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Curve fitting model to quantify the rate and extent of force loss during different phases of fatigue in isolated skeletal muscle

S.P. Cairns1 and D.S. Loiselle,2 1School of Sport and Recreation, Faculty of Health and Environmental Sciences, AUT University, Private Bag 92006, Auckland 1020, New Zealand and 2Department of Physiology, School of Medicine, University of Auckland, Auckland 92019, New Zealand.

Fatigue induced with repeated tetani is often quantified using a fatigue index (Burke et al., 1973), i.e., the peak force at a defined stimulation time relative to that of the first tetanus. However, this approach fails to reveal detail about the time-course of fatigue. It is also established that several phases of fatigue exist that reflect different underlying mechanisms (Lännegren & Westerblad, 1991); hence there is a need to carefully quantify the rate and extent of each phase of fatigue. Therefore, the purpose of this study was to establish a curve-fitting methodology to provide the best quantitative description of fatigue profiles in isolated mammalian skeletal muscle.

Slow-twitch soleus or fast-twitch extensor digitorum longus (EDL) muscles were dissected from mice and bathed in control Krebs solution (4 mM K+, 147 mM Na+, 1.3 mM Ca2+, 128 mM Cl-) at 25°C. With altered K+ solutions NaCl was exchanged with KCl. Isometric contractions were evoked by supramaximal electric field stimulation (parallel plate electrodes, 20V, 0.1ms pulses). Fatigue protocols involved repeated tetanic stimulation (30-125 Hz) for 500 ms, once every 1-3 s, for 100-300 s. The NLIN procedure available in the SAS statistical software package was used to fit the peak force data from either individual fatigue runs or pooled data from all fatigue experiments.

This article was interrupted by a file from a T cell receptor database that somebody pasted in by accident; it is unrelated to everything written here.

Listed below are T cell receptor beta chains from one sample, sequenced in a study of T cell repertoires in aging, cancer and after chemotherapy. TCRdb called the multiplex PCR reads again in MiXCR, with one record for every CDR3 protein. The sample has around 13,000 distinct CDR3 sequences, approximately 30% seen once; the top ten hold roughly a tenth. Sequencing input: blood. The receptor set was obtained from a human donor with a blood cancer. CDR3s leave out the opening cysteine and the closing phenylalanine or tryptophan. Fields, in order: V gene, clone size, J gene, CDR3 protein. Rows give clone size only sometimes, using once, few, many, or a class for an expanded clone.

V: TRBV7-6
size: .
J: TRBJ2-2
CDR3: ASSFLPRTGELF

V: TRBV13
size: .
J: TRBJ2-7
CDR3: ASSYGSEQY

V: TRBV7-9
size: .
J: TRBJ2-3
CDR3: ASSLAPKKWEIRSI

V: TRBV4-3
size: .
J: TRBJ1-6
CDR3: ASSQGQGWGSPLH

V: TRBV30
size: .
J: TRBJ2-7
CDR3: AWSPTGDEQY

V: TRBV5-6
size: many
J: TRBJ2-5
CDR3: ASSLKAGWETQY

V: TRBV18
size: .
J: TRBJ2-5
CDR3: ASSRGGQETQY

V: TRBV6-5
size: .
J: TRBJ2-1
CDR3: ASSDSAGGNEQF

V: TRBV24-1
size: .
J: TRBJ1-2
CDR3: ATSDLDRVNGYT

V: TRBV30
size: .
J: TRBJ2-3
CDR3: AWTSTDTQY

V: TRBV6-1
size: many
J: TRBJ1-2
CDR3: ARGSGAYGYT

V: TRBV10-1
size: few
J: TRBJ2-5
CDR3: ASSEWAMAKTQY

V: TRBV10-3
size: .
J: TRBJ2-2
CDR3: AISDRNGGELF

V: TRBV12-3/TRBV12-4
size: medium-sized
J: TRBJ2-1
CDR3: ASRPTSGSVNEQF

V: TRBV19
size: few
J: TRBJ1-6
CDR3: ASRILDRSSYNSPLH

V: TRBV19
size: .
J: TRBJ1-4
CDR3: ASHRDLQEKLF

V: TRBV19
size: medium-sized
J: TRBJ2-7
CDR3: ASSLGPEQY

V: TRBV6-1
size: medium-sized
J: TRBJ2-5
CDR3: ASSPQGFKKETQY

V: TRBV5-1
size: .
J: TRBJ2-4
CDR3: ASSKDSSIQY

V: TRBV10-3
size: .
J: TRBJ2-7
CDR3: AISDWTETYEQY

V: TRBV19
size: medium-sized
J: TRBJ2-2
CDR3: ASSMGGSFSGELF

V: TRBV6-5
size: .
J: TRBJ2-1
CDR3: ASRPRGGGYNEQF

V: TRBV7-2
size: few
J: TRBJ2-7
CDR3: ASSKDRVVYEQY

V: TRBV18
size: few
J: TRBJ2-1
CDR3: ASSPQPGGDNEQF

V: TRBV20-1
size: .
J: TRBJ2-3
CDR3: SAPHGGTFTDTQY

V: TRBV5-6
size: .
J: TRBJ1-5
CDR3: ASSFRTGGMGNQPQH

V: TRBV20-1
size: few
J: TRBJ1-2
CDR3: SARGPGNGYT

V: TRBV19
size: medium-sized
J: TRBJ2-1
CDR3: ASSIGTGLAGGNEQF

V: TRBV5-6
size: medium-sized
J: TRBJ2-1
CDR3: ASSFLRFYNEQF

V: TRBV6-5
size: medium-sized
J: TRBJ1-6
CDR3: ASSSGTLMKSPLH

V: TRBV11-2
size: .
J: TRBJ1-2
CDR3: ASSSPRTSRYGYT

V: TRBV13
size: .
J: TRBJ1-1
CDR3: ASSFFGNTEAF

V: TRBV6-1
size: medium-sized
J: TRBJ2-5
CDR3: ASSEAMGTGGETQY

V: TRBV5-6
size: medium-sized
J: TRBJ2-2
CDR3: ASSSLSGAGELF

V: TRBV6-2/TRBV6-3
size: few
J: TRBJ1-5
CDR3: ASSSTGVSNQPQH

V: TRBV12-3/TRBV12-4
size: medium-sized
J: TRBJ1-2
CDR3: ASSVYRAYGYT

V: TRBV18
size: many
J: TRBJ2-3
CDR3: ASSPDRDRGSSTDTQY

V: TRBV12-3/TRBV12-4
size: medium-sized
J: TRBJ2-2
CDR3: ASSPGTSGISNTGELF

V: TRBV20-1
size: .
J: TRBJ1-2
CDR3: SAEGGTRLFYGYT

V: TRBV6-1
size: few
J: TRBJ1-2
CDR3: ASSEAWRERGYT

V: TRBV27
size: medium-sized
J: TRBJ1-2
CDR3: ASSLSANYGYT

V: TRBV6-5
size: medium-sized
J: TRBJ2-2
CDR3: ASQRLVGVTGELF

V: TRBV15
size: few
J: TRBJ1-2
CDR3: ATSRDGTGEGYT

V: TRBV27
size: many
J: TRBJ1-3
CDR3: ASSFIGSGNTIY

When fatigue was induced in soleus at 50 Hz for 500 ms, once every second, for 300 s, four distinct phases were apparent. The resulting fatigue profile was extremely well-fitted by a double sigmoid (negative) model with a mean square error of < 1%. The fitting efficacy for a double sigmoid function was better than for single sigmoid, or single and double exponential functions as revealed by the Akaiki Information Criterion. The second sigmoid (i.e., late fatigue) depended on stimulation frequency between 30-125 Hz, and was abolished at the lower frequency of 30 Hz, over 100s. Fatigue induced at 125Hz for 500ms, once every second for 100 s, was well quantified by a double sigmoid model in both soleus and EDL. The first sigmoid (i.e., early fatigue) involved ∼10% reduction of peak force to an intermediate plateau in both muscle-types. With the second sigmoid, the maximum rate (slope) was 7-fold greater in EDL than soleus, and the extent of force loss was 83% initial in EDL and 63% initial in soleus. The double sigmoid model was also adequate to describe fatigue induced via nerve terminals, with longer inter-tetanus intervals, or with prolonged continuous tetanic stimulation. We have previously shown that the extent of fatigue is influenced by prior exposure to a physiological range of [K+]o, in soleus (Cairns, 2005), but there is now a contradictory finding (Zhang et al., 2006). We subsequently utilised the double sigmoid methodology to further analyse our original fatigue data. Fitting parameters for the second sigmoid revealed that the maximum slope, time-constant (τ), and final plateau deteriorated with increasing [K+]o. For example, τ was 58.0 ± 4.3 s at 2 mM K+, 52.8 ± 3.4 s at 4 mM K+, and 43.6 ± 2.4 s at 7 mM K+. This strengthens our claim that late fatigue is graded with the conditioning [K+]o.

In conclusion, a double sigmoid expression is a simple method to provide an accurate description of both the rate and extent of different phases of force loss in these models of fatigue.

Burke RE, Levine DN, Tsairis P & Zajac FE. (1973) Journal of Physiology, 234: 723-48.

Cairns SP. (2005) Proceedings of the Australian Physiological Society, 36: 32P.

Lännergren J & Westerblad H. (1991) Journal of Physiology, 434: 307-322.

Zhang S-J, Bruton JD, Katz A & Westerblad H. (2006) Journal of Physiology, 572: 551-9.

This work was supported by a grant from the New Zealand Lottery Grants Board.